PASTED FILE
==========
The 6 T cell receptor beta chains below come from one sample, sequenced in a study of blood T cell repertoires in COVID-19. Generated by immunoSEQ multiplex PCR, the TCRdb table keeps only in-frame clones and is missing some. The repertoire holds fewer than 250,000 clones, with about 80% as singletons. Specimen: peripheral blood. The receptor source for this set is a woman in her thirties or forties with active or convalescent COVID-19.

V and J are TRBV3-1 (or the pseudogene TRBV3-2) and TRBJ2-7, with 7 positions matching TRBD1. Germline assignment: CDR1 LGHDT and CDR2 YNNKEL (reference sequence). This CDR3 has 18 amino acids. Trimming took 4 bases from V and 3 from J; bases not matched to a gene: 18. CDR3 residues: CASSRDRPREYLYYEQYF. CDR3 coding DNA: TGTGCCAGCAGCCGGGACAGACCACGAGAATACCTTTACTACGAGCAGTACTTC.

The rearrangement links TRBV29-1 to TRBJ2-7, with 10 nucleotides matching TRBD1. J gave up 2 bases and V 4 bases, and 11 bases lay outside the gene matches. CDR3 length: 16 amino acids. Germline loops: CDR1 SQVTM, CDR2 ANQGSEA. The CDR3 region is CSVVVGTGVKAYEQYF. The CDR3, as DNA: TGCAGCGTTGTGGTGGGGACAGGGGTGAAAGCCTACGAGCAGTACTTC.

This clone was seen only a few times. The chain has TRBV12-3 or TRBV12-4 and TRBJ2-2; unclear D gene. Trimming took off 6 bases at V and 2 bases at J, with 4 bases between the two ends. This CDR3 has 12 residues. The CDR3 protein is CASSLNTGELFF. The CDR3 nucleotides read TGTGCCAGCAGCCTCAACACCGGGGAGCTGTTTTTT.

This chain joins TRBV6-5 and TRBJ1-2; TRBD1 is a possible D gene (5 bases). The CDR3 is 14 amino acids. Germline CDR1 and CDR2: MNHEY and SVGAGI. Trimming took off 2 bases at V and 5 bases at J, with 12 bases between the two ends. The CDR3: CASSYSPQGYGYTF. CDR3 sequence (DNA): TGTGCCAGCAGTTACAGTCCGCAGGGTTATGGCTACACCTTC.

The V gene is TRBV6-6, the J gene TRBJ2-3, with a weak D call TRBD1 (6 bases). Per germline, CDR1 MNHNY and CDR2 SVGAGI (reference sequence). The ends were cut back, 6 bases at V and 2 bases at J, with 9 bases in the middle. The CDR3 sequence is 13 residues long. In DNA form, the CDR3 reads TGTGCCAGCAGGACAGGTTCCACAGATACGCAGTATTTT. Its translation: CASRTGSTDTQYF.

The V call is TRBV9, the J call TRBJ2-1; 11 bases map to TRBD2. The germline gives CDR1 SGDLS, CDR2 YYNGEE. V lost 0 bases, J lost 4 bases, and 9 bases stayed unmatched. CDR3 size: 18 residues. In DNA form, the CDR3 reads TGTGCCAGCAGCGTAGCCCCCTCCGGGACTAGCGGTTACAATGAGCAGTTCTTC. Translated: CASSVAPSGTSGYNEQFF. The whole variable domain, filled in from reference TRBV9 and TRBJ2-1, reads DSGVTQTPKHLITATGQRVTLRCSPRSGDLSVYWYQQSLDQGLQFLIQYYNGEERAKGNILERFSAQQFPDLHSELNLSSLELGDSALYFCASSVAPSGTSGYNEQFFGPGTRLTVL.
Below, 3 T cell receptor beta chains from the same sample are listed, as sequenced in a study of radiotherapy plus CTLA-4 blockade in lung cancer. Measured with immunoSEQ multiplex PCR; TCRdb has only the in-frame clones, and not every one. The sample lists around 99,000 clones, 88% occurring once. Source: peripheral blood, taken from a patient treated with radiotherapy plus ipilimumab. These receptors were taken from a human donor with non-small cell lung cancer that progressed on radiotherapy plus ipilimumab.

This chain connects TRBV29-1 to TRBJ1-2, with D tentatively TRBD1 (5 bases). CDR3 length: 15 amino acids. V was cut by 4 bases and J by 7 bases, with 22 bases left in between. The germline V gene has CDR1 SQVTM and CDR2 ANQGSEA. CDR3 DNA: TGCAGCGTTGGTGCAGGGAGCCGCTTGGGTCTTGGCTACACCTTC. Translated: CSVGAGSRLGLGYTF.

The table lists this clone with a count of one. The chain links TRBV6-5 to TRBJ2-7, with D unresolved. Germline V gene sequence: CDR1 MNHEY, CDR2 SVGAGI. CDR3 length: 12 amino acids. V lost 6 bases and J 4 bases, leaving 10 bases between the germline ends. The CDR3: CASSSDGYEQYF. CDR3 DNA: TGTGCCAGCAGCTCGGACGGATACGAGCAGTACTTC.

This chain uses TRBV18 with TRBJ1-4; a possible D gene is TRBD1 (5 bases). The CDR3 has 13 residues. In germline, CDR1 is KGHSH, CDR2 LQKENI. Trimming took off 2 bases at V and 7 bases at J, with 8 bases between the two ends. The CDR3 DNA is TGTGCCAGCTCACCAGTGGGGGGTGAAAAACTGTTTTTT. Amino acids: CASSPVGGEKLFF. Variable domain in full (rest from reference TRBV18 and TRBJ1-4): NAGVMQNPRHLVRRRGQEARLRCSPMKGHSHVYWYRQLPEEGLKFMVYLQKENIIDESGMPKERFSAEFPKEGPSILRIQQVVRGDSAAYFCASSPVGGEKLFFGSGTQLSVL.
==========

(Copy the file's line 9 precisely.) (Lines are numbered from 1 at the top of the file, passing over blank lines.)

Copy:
This chain connects TRBV29-1 to TRBJ1-2, with D tentatively TRBD1 (5 bases). CDR3 length: 15 amino acids. V was cut by 4 bases and J by 7 bases, with 22 bases left in between. The germline V gene has CDR1 SQVTM and CDR2 ANQGSEA. CDR3 DNA: TGCAGCGTTGGTGCAGGGAGCCGCTTGGGTCTTGGCTACACCTTC. Translated: CSVGAGSRLGLGYTF.